NDSU Extension Service - Mercer County

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Determine Grazing Readiness Prior to Pasture Turnout

livestock grazing, grazing forage, grazing readiness

Submitted by Craig Askim, Extension Agent, Agriculture and Natural Resources

Spring, according to the calendar anyway, is here and soon it will be time to turnout livestock onto pasture. Producers need to make sure their forages are ready to be grazed before turnout. When hay supplies start to run low producers look at alternative options and turning out livestock onto pasture is one option. The exact time to turnout livestock onto pasture depends on the type of pasture you have. An average turnout date for native pastures will be different from tame pastures.  Weather also plays a factor. With the current below normal temperatures for this time of the year, grass development has been delayed causing the grazing readiness of the plant to be later. Therefore, turnout dates will be later this year. This may cause problems come late summer and into early fall if turnout is too early. Below is an article addressing this issue.

"Grazing forage too early in the spring can be costly in terms of total forage production during the entire grazing season," North Dakota State University Extension Service rangeland management specialist Kevin Sedivec says. "Grazing before grass plants reach the grazing readiness phase causes a reduction in herbage production, which can reduce stocking rate and animal performance."

The timing of grazing readiness depends on a number of factors, including the species of grass, available moisture, weather and past management. Because of these factors, the exact timing of grazing readiness can vary across a state.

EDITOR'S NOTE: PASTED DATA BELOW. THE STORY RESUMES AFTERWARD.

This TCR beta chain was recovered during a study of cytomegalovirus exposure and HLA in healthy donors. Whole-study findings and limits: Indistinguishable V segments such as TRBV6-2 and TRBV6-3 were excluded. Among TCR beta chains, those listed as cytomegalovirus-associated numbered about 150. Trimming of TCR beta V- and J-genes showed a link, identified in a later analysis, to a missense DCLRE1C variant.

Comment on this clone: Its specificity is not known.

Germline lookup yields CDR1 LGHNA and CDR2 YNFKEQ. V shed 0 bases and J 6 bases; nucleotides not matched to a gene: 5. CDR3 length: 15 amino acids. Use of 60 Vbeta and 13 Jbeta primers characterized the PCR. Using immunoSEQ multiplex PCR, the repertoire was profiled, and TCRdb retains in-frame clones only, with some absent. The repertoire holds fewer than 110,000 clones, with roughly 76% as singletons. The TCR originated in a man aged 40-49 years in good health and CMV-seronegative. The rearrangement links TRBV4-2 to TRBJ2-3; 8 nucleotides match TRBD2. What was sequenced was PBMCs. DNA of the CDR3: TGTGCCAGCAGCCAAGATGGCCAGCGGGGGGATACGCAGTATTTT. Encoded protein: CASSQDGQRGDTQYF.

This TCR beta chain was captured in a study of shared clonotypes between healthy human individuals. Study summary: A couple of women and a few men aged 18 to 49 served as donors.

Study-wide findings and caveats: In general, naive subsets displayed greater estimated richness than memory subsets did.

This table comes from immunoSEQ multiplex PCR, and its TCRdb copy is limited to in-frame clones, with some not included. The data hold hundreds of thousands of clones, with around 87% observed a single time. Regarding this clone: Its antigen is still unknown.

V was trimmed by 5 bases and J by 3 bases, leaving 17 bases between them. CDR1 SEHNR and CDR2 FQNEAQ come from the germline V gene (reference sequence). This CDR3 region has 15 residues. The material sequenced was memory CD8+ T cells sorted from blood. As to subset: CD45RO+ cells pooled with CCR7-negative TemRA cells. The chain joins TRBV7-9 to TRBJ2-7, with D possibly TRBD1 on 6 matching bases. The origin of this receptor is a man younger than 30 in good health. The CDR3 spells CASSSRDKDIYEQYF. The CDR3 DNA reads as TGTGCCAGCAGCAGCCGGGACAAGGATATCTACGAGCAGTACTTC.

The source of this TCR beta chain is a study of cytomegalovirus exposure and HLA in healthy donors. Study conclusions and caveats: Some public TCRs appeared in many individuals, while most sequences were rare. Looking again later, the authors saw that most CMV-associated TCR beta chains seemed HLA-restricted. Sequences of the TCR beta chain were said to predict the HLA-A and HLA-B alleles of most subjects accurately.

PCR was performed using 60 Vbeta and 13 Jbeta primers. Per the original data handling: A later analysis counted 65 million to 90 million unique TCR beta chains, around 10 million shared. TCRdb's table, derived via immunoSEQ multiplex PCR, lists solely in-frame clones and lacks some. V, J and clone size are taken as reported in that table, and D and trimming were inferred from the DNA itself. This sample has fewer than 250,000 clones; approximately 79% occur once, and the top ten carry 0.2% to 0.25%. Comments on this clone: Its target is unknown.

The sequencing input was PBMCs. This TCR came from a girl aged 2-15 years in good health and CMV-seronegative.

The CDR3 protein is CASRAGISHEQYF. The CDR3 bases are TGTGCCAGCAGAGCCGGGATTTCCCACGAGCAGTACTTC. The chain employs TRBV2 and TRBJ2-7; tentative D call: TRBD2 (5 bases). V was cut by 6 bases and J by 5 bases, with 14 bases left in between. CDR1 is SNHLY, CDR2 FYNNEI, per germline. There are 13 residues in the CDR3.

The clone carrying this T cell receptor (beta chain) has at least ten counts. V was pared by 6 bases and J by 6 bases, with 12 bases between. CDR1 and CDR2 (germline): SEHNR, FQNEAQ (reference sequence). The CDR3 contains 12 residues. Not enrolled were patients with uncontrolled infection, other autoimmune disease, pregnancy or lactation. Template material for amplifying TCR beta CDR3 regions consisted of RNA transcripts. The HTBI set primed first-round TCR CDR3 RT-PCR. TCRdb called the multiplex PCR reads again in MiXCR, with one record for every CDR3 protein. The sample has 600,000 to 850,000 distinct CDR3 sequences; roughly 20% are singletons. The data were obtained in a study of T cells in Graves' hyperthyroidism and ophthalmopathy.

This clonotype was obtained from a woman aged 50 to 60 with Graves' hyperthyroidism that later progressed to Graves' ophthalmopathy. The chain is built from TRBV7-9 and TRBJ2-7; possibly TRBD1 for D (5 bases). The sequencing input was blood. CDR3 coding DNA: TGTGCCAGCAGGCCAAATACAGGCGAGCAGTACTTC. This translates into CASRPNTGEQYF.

The specialists say that grazing readiness for most domesticated pasture is at the three-leaf stage, whereas grazing readiness for most native range grasses is the 3½-leaf stage. In North Dakota, most cool-season native range grasses typically reach grazing readiness in mid to late May, which is the recommended time to begin grazing native range. Domesticated grass pastures, such as crested wheatgrass and smooth brome, reach grazing readiness two to four weeks earlier than native range, permitting grazing in late April to early May.

"It is important to monitor grazing readiness of your pastures prior to turnout," Meehan says. "Because of the ecological and economic impacts of grazing native rangeland prior to grazing readiness, the rangeland may take years to recover if livestock are allowed to overgraze for many years in a row."

For more information on determining grazing readiness, contact your county office of the NDSU Extension Service or visit http://tinyurl.com/grassmgmt for NDSU Extension's "Ranchers Guide to Grassland Management IV."

Source: Kevin Sedivec, 701-231-7647, kevin.sedivec@ndsu.edu

Source: Miranda Meehan, 701-231-7683, miranda.meehan@ndsu.edu

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